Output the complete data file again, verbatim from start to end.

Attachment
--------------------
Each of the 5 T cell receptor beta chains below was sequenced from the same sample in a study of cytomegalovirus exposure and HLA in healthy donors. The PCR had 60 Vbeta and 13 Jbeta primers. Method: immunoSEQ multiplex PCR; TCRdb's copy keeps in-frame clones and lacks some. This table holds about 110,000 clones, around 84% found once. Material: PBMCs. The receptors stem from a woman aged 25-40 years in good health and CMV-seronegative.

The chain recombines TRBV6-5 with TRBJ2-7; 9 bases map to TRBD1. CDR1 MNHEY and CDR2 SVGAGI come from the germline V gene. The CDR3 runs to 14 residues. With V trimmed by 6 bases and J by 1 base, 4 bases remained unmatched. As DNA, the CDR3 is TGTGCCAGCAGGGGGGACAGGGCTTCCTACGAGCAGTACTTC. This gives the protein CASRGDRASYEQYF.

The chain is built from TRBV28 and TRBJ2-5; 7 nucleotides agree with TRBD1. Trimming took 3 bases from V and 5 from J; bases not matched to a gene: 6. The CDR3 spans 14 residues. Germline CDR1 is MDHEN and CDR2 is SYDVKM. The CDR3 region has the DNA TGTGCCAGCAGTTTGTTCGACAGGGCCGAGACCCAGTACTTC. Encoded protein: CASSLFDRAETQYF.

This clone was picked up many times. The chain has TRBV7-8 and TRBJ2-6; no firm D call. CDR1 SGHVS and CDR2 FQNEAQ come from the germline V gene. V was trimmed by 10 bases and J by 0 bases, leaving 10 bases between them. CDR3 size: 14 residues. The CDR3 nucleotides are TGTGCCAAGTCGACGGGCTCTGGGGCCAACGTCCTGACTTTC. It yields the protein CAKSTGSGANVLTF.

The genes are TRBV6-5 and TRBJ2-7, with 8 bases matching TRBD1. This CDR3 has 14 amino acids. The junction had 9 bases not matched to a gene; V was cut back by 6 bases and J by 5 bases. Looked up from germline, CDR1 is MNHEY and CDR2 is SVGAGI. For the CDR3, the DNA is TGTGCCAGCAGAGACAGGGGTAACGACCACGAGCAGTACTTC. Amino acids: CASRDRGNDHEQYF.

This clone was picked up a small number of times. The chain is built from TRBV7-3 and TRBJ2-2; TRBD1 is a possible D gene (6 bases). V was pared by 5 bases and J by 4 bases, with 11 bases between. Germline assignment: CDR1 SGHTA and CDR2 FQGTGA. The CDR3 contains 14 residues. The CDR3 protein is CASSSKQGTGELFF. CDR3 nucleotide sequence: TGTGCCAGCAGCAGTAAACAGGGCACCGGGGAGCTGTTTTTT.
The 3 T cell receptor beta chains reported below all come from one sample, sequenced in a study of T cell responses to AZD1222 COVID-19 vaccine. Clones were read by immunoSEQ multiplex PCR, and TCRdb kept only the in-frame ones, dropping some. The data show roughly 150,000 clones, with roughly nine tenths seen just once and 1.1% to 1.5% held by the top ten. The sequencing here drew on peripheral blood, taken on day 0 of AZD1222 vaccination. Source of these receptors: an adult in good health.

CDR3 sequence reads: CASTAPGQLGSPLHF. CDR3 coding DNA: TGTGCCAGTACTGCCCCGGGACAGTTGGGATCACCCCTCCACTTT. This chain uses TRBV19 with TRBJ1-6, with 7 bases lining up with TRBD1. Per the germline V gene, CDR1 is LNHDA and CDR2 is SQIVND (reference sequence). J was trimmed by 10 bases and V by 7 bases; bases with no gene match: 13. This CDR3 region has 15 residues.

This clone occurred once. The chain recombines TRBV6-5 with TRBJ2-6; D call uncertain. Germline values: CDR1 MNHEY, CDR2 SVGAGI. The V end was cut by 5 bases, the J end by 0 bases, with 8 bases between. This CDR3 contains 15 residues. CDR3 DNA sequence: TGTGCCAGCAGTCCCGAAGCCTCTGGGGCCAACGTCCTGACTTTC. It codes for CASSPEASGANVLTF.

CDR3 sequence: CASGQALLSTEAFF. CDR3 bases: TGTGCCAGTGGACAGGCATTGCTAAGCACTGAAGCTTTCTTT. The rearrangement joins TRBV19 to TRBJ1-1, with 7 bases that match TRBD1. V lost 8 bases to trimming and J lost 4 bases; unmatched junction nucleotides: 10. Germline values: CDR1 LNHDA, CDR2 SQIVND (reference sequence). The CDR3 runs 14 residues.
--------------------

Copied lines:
Each of the 5 T cell receptor beta chains below was sequenced from the same sample in a study of cytomegalovirus exposure and HLA in healthy donors. The PCR had 60 Vbeta and 13 Jbeta primers. Method: immunoSEQ multiplex PCR; TCRdb's copy keeps in-frame clones and lacks some. This table holds about 110,000 clones, around 84% found once. Material: PBMCs. The receptors stem from a woman aged 25-40 years in good health and CMV-seronegative.

The chain recombines TRBV6-5 with TRBJ2-7; 9 bases map to TRBD1. CDR1 MNHEY and CDR2 SVGAGI come from the germline V gene. The CDR3 runs to 14 residues. With V trimmed by 6 bases and J by 1 base, 4 bases remained unmatched. As DNA, the CDR3 is TGTGCCAGCAGGGGGGACAGGGCTTCCTACGAGCAGTACTTC. This gives the protein CASRGDRASYEQYF.

The chain is built from TRBV28 and TRBJ2-5; 7 nucleotides agree with TRBD1. Trimming took 3 bases from V and 5 from J; bases not matched to a gene: 6. The CDR3 spans 14 residues. Germline CDR1 is MDHEN and CDR2 is SYDVKM. The CDR3 region has the DNA TGTGCCAGCAGTTTGTTCGACAGGGCCGAGACCCAGTACTTC. Encoded protein: CASSLFDRAETQYF.

This clone was picked up many times. The chain has TRBV7-8 and TRBJ2-6; no firm D call. CDR1 SGHVS and CDR2 FQNEAQ come from the germline V gene. V was trimmed by 10 bases and J by 0 bases, leaving 10 bases between them. CDR3 size: 14 residues. The CDR3 nucleotides are TGTGCCAAGTCGACGGGCTCTGGGGCCAACGTCCTGACTTTC. It yields the protein CAKSTGSGANVLTF.

The genes are TRBV6-5 and TRBJ2-7, with 8 bases matching TRBD1. This CDR3 has 14 amino acids. The junction had 9 bases not matched to a gene; V was cut back by 6 bases and J by 5 bases. Looked up from germline, CDR1 is MNHEY and CDR2 is SVGAGI. For the CDR3, the DNA is TGTGCCAGCAGAGACAGGGGTAACGACCACGAGCAGTACTTC. Amino acids: CASRDRGNDHEQYF.

This clone was picked up a small number of times. The chain is built from TRBV7-3 and TRBJ2-2; TRBD1 is a possible D gene (6 bases). V was pared by 5 bases and J by 4 bases, with 11 bases between. Germline assignment: CDR1 SGHTA and CDR2 FQGTGA. The CDR3 contains 14 residues. The CDR3 protein is CASSSKQGTGELFF. CDR3 nucleotide sequence: TGTGCCAGCAGCAGTAAACAGGGCACCGGGGAGCTGTTTTTT.
The 3 T cell receptor beta chains reported below all come from one sample, sequenced in a study of T cell responses to AZD1222 COVID-19 vaccine. Clones were read by immunoSEQ multiplex PCR, and TCRdb kept only the in-frame ones, dropping some. The data show roughly 150,000 clones, with roughly nine tenths seen just once and 1.1% to 1.5% held by the top ten. The sequencing here drew on peripheral blood, taken on day 0 of AZD1222 vaccination. Source of these receptors: an adult in good health.

CDR3 sequence reads: CASTAPGQLGSPLHF. CDR3 coding DNA: TGTGCCAGTACTGCCCCGGGACAGTTGGGATCACCCCTCCACTTT. This chain uses TRBV19 with TRBJ1-6, with 7 bases lining up with TRBD1. Per the germline V gene, CDR1 is LNHDA and CDR2 is SQIVND (reference sequence). J was trimmed by 10 bases and V by 7 bases; bases with no gene match: 13. This CDR3 region has 15 residues.

This clone occurred once. The chain recombines TRBV6-5 with TRBJ2-6; D call uncertain. Germline values: CDR1 MNHEY, CDR2 SVGAGI. The V end was cut by 5 bases, the J end by 0 bases, with 8 bases between. This CDR3 contains 15 residues. CDR3 DNA sequence: TGTGCCAGCAGTCCCGAAGCCTCTGGGGCCAACGTCCTGACTTTC. It codes for CASSPEASGANVLTF.

CDR3 sequence: CASGQALLSTEAFF. CDR3 bases: TGTGCCAGTGGACAGGCATTGCTAAGCACTGAAGCTTTCTTT. The rearrangement joins TRBV19 to TRBJ1-1, with 7 bases that match TRBD1. V lost 8 bases to trimming and J lost 4 bases; unmatched junction nucleotides: 10. Germline values: CDR1 LNHDA, CDR2 SQIVND (reference sequence). The CDR3 runs 14 residues.